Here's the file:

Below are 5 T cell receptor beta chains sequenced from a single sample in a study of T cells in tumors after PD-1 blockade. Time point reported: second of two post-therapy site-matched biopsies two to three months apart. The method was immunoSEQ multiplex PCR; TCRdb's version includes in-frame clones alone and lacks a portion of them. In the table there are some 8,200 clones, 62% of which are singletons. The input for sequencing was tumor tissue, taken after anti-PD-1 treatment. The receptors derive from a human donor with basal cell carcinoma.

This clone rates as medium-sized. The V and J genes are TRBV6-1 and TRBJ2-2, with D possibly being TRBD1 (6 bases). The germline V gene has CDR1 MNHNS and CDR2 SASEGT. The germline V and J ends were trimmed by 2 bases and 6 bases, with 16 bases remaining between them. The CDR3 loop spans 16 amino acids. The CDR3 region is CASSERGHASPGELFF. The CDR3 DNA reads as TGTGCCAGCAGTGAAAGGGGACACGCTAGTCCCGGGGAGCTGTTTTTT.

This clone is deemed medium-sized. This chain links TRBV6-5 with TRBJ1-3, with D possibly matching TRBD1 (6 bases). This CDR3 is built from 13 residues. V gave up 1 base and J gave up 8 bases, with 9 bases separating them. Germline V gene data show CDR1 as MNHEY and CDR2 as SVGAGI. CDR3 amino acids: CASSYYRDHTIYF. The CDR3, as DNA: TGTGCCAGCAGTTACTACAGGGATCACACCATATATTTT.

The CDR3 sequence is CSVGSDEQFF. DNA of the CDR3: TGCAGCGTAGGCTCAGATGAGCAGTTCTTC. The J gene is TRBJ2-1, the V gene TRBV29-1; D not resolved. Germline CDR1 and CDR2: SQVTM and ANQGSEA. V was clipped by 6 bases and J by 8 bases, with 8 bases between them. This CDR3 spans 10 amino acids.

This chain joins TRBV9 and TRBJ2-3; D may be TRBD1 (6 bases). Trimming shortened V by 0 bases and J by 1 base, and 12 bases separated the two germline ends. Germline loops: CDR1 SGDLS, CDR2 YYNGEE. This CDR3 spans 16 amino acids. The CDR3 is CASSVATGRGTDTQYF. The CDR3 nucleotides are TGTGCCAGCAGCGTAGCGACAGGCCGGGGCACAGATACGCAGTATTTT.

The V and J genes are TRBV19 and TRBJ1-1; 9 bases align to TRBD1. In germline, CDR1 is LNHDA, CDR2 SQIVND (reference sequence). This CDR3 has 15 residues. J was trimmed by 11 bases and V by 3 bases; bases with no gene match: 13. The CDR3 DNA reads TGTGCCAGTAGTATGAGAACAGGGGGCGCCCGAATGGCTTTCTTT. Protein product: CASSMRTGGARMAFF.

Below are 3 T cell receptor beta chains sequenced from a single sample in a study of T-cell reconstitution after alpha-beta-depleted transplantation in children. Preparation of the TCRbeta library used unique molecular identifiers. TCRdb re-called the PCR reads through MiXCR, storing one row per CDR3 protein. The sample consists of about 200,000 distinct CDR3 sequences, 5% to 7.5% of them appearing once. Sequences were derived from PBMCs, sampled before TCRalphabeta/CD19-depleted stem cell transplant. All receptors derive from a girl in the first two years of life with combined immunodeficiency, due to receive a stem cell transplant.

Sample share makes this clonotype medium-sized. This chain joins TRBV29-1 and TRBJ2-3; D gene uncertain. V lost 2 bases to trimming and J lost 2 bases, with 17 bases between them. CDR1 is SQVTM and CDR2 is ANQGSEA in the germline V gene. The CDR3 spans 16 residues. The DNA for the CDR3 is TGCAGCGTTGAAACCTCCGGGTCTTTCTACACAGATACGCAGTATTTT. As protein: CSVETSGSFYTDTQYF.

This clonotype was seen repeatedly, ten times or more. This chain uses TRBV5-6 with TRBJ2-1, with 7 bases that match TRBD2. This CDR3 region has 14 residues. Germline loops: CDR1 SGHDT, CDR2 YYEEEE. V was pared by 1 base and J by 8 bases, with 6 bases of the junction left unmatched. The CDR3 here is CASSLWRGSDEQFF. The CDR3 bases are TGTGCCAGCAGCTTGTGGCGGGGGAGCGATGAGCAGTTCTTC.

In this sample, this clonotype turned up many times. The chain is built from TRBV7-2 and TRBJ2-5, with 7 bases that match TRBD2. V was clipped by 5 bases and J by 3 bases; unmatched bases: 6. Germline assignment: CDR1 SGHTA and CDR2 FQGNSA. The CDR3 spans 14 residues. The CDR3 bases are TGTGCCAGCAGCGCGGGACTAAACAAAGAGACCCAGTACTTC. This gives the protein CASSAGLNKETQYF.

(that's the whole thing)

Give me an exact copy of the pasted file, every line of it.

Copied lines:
Below are 5 T cell receptor beta chains sequenced from a single sample in a study of T cells in tumors after PD-1 blockade. Time point reported: second of two post-therapy site-matched biopsies two to three months apart. The method was immunoSEQ multiplex PCR; TCRdb's version includes in-frame clones alone and lacks a portion of them. In the table there are some 8,200 clones, 62% of which are singletons. The input for sequencing was tumor tissue, taken after anti-PD-1 treatment. The receptors derive from a human donor with basal cell carcinoma.

This clone rates as medium-sized. The V and J genes are TRBV6-1 and TRBJ2-2, with D possibly being TRBD1 (6 bases). The germline V gene has CDR1 MNHNS and CDR2 SASEGT. The germline V and J ends were trimmed by 2 bases and 6 bases, with 16 bases remaining between them. The CDR3 loop spans 16 amino acids. The CDR3 region is CASSERGHASPGELFF. The CDR3 DNA reads as TGTGCCAGCAGTGAAAGGGGACACGCTAGTCCCGGGGAGCTGTTTTTT.

This clone is deemed medium-sized. This chain links TRBV6-5 with TRBJ1-3, with D possibly matching TRBD1 (6 bases). This CDR3 is built from 13 residues. V gave up 1 base and J gave up 8 bases, with 9 bases separating them. Germline V gene data show CDR1 as MNHEY and CDR2 as SVGAGI. CDR3 amino acids: CASSYYRDHTIYF. The CDR3, as DNA: TGTGCCAGCAGTTACTACAGGGATCACACCATATATTTT.

The CDR3 sequence is CSVGSDEQFF. DNA of the CDR3: TGCAGCGTAGGCTCAGATGAGCAGTTCTTC. The J gene is TRBJ2-1, the V gene TRBV29-1; D not resolved. Germline CDR1 and CDR2: SQVTM and ANQGSEA. V was clipped by 6 bases and J by 8 bases, with 8 bases between them. This CDR3 spans 10 amino acids.

This chain joins TRBV9 and TRBJ2-3; D may be TRBD1 (6 bases). Trimming shortened V by 0 bases and J by 1 base, and 12 bases separated the two germline ends. Germline loops: CDR1 SGDLS, CDR2 YYNGEE. This CDR3 spans 16 amino acids. The CDR3 is CASSVATGRGTDTQYF. The CDR3 nucleotides are TGTGCCAGCAGCGTAGCGACAGGCCGGGGCACAGATACGCAGTATTTT.

The V and J genes are TRBV19 and TRBJ1-1; 9 bases align to TRBD1. In germline, CDR1 is LNHDA, CDR2 SQIVND (reference sequence). This CDR3 has 15 residues. J was trimmed by 11 bases and V by 3 bases; bases with no gene match: 13. The CDR3 DNA reads TGTGCCAGTAGTATGAGAACAGGGGGCGCCCGAATGGCTTTCTTT. Protein product: CASSMRTGGARMAFF.

Below are 3 T cell receptor beta chains sequenced from a single sample in a study of T-cell reconstitution after alpha-beta-depleted transplantation in children. Preparation of the TCRbeta library used unique molecular identifiers. TCRdb re-called the PCR reads through MiXCR, storing one row per CDR3 protein. The sample consists of about 200,000 distinct CDR3 sequences, 5% to 7.5% of them appearing once. Sequences were derived from PBMCs, sampled before TCRalphabeta/CD19-depleted stem cell transplant. All receptors derive from a girl in the first two years of life with combined immunodeficiency, due to receive a stem cell transplant.

Sample share makes this clonotype medium-sized. This chain joins TRBV29-1 and TRBJ2-3; D gene uncertain. V lost 2 bases to trimming and J lost 2 bases, with 17 bases between them. CDR1 is SQVTM and CDR2 is ANQGSEA in the germline V gene. The CDR3 spans 16 residues. The DNA for the CDR3 is TGCAGCGTTGAAACCTCCGGGTCTTTCTACACAGATACGCAGTATTTT. As protein: CSVETSGSFYTDTQYF.

This clonotype was seen repeatedly, ten times or more. This chain uses TRBV5-6 with TRBJ2-1, with 7 bases that match TRBD2. This CDR3 region has 14 residues. Germline loops: CDR1 SGHDT, CDR2 YYEEEE. V was pared by 1 base and J by 8 bases, with 6 bases of the junction left unmatched. The CDR3 here is CASSLWRGSDEQFF. The CDR3 bases are TGTGCCAGCAGCTTGTGGCGGGGGAGCGATGAGCAGTTCTTC.

In this sample, this clonotype turned up many times. The chain is built from TRBV7-2 and TRBJ2-5, with 7 bases that match TRBD2. V was clipped by 5 bases and J by 3 bases; unmatched bases: 6. Germline assignment: CDR1 SGHTA and CDR2 FQGNSA. The CDR3 spans 14 residues. The CDR3 bases are TGTGCCAGCAGCGCGGGACTAAACAAAGAGACCCAGTACTTC. This gives the protein CASSAGLNKETQYF.